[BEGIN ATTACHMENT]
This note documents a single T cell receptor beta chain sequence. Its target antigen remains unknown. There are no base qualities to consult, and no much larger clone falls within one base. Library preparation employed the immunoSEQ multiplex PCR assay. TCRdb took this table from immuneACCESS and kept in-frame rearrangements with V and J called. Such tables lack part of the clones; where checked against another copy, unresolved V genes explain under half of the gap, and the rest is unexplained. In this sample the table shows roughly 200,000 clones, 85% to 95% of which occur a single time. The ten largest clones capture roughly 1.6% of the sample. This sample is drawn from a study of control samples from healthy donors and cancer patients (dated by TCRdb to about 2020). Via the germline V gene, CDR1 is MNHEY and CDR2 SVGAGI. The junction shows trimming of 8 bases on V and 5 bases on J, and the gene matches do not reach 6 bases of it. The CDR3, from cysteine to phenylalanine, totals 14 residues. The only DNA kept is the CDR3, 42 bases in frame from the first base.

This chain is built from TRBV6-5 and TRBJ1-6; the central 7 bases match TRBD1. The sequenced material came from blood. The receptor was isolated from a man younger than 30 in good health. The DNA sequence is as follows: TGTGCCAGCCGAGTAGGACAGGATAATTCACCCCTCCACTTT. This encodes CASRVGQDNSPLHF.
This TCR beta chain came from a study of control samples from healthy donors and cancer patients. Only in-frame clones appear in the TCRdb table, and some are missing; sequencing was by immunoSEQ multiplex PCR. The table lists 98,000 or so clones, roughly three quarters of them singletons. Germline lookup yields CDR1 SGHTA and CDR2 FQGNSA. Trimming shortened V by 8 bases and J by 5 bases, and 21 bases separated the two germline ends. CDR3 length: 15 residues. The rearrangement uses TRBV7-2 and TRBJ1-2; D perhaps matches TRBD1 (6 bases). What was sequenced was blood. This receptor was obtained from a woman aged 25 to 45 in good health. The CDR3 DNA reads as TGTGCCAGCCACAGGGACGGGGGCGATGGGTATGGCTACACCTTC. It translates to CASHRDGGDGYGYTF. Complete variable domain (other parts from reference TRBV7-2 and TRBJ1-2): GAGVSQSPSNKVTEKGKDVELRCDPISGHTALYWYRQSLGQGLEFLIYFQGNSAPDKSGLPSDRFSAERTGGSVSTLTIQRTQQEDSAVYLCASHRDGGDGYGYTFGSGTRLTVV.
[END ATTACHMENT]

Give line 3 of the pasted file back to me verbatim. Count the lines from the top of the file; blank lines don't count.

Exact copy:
This TCR beta chain came from a study of control samples from healthy donors and cancer patients. Only in-frame clones appear in the TCRdb table, and some are missing; sequencing was by immunoSEQ multiplex PCR. The table lists 98,000 or so clones, roughly three quarters of them singletons. Germline lookup yields CDR1 SGHTA and CDR2 FQGNSA. Trimming shortened V by 8 bases and J by 5 bases, and 21 bases separated the two germline ends. CDR3 length: 15 residues. The rearrangement uses TRBV7-2 and TRBJ1-2; D perhaps matches TRBD1 (6 bases). What was sequenced was blood. This receptor was obtained from a woman aged 25 to 45 in good health. The CDR3 DNA reads as TGTGCCAGCCACAGGGACGGGGGCGATGGGTATGGCTACACCTTC. It translates to CASHRDGGDGYGYTF. Complete variable domain (other parts from reference TRBV7-2 and TRBJ1-2): GAGVSQSPSNKVTEKGKDVELRCDPISGHTALYWYRQSLGQGLEFLIYFQGNSAPDKSGLPSDRFSAERTGGSVSTLTIQRTQQEDSAVYLCASHRDGGDGYGYTFGSGTRLTVV.